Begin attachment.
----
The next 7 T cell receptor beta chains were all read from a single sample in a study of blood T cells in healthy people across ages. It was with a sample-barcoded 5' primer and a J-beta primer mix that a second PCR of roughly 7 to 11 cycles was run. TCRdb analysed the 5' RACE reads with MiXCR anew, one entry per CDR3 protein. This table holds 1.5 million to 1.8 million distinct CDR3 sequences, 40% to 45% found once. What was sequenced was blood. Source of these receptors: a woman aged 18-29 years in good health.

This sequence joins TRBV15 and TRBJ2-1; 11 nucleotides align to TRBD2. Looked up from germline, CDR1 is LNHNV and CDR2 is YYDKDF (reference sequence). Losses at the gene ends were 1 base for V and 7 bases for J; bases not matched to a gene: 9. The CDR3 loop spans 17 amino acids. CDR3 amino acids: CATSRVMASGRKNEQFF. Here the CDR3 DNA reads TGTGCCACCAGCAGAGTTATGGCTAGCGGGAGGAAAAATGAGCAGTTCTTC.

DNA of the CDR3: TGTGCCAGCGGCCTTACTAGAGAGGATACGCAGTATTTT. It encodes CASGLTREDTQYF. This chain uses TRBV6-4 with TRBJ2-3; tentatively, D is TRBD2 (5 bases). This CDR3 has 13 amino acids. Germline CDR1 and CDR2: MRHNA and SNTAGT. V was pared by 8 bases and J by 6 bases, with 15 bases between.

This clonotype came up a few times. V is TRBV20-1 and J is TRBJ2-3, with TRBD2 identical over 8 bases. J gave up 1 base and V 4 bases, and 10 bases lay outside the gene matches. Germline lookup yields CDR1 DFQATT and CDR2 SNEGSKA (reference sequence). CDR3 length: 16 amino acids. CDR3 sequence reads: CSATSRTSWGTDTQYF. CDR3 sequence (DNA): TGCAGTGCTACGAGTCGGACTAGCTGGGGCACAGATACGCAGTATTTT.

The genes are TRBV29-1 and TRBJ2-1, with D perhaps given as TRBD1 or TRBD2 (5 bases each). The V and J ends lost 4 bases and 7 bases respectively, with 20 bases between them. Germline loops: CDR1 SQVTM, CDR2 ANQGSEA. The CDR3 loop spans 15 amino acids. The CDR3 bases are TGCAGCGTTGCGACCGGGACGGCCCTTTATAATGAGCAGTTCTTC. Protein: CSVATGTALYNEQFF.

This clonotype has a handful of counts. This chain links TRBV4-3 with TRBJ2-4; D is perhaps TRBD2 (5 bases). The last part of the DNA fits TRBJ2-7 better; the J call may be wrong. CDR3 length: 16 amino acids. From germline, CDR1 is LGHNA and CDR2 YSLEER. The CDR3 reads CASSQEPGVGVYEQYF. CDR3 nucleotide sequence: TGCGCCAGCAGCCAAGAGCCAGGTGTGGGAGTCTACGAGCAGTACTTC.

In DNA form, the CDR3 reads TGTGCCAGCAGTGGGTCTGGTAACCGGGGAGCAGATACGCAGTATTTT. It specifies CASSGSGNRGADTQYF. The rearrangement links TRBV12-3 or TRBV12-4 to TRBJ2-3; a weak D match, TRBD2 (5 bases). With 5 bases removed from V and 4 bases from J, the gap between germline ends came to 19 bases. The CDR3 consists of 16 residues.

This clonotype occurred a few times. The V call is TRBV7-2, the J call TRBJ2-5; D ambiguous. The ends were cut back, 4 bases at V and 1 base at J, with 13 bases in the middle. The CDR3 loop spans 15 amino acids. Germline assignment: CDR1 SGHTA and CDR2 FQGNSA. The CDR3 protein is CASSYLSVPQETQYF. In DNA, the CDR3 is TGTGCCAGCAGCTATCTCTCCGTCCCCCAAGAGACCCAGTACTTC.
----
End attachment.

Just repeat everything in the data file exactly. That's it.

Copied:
The next 7 T cell receptor beta chains were all read from a single sample in a study of blood T cells in healthy people across ages. It was with a sample-barcoded 5' primer and a J-beta primer mix that a second PCR of roughly 7 to 11 cycles was run. TCRdb analysed the 5' RACE reads with MiXCR anew, one entry per CDR3 protein. This table holds 1.5 million to 1.8 million distinct CDR3 sequences, 40% to 45% found once. What was sequenced was blood. Source of these receptors: a woman aged 18-29 years in good health.

This sequence joins TRBV15 and TRBJ2-1; 11 nucleotides align to TRBD2. Looked up from germline, CDR1 is LNHNV and CDR2 is YYDKDF (reference sequence). Losses at the gene ends were 1 base for V and 7 bases for J; bases not matched to a gene: 9. The CDR3 loop spans 17 amino acids. CDR3 amino acids: CATSRVMASGRKNEQFF. Here the CDR3 DNA reads TGTGCCACCAGCAGAGTTATGGCTAGCGGGAGGAAAAATGAGCAGTTCTTC.

DNA of the CDR3: TGTGCCAGCGGCCTTACTAGAGAGGATACGCAGTATTTT. It encodes CASGLTREDTQYF. This chain uses TRBV6-4 with TRBJ2-3; tentatively, D is TRBD2 (5 bases). This CDR3 has 13 amino acids. Germline CDR1 and CDR2: MRHNA and SNTAGT. V was pared by 8 bases and J by 6 bases, with 15 bases between.

This clonotype came up a few times. V is TRBV20-1 and J is TRBJ2-3, with TRBD2 identical over 8 bases. J gave up 1 base and V 4 bases, and 10 bases lay outside the gene matches. Germline lookup yields CDR1 DFQATT and CDR2 SNEGSKA (reference sequence). CDR3 length: 16 amino acids. CDR3 sequence reads: CSATSRTSWGTDTQYF. CDR3 sequence (DNA): TGCAGTGCTACGAGTCGGACTAGCTGGGGCACAGATACGCAGTATTTT.

The genes are TRBV29-1 and TRBJ2-1, with D perhaps given as TRBD1 or TRBD2 (5 bases each). The V and J ends lost 4 bases and 7 bases respectively, with 20 bases between them. Germline loops: CDR1 SQVTM, CDR2 ANQGSEA. The CDR3 loop spans 15 amino acids. The CDR3 bases are TGCAGCGTTGCGACCGGGACGGCCCTTTATAATGAGCAGTTCTTC. Protein: CSVATGTALYNEQFF.

This clonotype has a handful of counts. This chain links TRBV4-3 with TRBJ2-4; D is perhaps TRBD2 (5 bases). The last part of the DNA fits TRBJ2-7 better; the J call may be wrong. CDR3 length: 16 amino acids. From germline, CDR1 is LGHNA and CDR2 YSLEER. The CDR3 reads CASSQEPGVGVYEQYF. CDR3 nucleotide sequence: TGCGCCAGCAGCCAAGAGCCAGGTGTGGGAGTCTACGAGCAGTACTTC.

In DNA form, the CDR3 reads TGTGCCAGCAGTGGGTCTGGTAACCGGGGAGCAGATACGCAGTATTTT. It specifies CASSGSGNRGADTQYF. The rearrangement links TRBV12-3 or TRBV12-4 to TRBJ2-3; a weak D match, TRBD2 (5 bases). With 5 bases removed from V and 4 bases from J, the gap between germline ends came to 19 bases. The CDR3 consists of 16 residues.

This clonotype occurred a few times. The V call is TRBV7-2, the J call TRBJ2-5; D ambiguous. The ends were cut back, 4 bases at V and 1 base at J, with 13 bases in the middle. The CDR3 loop spans 15 amino acids. Germline assignment: CDR1 SGHTA and CDR2 FQGNSA. The CDR3 protein is CASSYLSVPQETQYF. In DNA, the CDR3 is TGTGCCAGCAGCTATCTCTCCGTCCCCCAAGAGACCCAGTACTTC.